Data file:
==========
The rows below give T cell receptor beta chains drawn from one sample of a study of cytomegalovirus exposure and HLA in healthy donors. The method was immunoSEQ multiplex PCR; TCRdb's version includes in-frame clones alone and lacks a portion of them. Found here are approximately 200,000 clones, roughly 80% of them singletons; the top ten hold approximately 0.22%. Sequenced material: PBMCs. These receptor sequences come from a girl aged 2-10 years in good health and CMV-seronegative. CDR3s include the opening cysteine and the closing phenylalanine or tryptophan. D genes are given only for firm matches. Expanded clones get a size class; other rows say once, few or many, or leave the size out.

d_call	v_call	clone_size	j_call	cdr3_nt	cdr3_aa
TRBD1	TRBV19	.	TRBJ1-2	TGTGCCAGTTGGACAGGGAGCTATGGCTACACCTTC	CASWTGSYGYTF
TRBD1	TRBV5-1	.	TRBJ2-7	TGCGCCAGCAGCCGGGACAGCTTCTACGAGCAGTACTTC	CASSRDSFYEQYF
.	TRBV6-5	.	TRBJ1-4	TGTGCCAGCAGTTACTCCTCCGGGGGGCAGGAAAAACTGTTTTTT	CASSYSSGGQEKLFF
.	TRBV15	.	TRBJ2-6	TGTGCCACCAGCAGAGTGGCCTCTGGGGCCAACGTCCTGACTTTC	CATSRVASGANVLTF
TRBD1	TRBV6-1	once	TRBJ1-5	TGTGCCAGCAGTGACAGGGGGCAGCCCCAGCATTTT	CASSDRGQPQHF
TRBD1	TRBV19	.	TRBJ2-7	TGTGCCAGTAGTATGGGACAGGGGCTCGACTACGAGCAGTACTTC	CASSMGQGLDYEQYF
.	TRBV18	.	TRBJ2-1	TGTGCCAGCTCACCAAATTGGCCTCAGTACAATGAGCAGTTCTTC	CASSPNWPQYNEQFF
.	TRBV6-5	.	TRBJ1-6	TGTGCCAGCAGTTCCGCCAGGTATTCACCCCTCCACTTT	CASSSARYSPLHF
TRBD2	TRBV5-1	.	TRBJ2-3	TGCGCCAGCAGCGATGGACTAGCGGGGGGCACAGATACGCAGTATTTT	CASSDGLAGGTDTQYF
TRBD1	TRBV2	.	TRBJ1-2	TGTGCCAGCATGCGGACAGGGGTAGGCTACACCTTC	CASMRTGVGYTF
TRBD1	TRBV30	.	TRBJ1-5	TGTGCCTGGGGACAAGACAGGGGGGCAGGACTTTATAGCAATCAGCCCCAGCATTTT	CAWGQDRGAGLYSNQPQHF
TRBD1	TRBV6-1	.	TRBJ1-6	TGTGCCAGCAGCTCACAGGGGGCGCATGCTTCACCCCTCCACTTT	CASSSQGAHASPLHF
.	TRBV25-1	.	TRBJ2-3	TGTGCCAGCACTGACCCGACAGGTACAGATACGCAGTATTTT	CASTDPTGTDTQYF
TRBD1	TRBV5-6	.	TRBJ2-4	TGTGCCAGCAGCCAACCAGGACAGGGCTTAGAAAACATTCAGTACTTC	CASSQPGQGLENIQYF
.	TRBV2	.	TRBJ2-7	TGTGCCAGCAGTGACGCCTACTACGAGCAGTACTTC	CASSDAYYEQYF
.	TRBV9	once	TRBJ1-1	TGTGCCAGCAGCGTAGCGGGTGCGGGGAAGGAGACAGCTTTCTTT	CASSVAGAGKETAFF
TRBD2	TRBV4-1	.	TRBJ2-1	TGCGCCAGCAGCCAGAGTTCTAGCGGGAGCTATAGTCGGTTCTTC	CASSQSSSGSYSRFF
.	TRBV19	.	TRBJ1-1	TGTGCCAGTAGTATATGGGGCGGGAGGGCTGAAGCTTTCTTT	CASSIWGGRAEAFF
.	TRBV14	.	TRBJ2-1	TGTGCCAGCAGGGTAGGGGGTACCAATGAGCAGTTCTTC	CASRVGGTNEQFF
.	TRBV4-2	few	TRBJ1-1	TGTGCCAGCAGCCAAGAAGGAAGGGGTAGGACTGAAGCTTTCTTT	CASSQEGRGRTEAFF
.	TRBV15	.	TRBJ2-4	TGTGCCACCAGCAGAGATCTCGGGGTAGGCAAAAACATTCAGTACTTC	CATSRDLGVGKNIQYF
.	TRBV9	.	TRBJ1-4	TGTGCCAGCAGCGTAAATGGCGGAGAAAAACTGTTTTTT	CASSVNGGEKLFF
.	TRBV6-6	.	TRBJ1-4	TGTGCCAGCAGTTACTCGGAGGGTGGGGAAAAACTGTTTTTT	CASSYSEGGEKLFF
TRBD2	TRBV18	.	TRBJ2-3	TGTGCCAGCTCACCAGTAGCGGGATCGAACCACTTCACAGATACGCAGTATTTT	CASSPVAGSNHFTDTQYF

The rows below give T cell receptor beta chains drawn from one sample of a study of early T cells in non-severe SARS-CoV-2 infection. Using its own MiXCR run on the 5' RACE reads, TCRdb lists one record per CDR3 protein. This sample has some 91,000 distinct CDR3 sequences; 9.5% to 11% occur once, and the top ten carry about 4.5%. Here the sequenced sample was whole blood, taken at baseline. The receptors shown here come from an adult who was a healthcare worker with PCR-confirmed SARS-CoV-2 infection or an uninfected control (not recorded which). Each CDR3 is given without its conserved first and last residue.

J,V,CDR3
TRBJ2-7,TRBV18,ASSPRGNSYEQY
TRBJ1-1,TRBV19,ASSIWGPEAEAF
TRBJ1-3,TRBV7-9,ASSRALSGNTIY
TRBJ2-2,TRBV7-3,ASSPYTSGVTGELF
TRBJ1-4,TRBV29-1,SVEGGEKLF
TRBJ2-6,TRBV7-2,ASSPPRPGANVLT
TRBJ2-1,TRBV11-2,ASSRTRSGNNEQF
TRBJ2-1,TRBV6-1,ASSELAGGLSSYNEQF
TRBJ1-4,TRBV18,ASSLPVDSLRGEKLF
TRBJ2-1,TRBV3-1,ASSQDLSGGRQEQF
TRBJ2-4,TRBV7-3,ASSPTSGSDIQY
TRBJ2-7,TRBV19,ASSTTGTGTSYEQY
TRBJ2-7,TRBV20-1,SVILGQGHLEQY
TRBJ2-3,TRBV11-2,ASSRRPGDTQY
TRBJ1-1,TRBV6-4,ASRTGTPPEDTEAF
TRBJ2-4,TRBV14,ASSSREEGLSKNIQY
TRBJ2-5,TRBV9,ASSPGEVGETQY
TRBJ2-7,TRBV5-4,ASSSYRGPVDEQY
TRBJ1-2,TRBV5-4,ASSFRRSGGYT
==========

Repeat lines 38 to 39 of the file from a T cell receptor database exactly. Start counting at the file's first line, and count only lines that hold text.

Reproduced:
TRBJ2-1,TRBV3-1,ASSQDLSGGRQEQF
TRBJ2-4,TRBV7-3,ASSPTSGSDIQY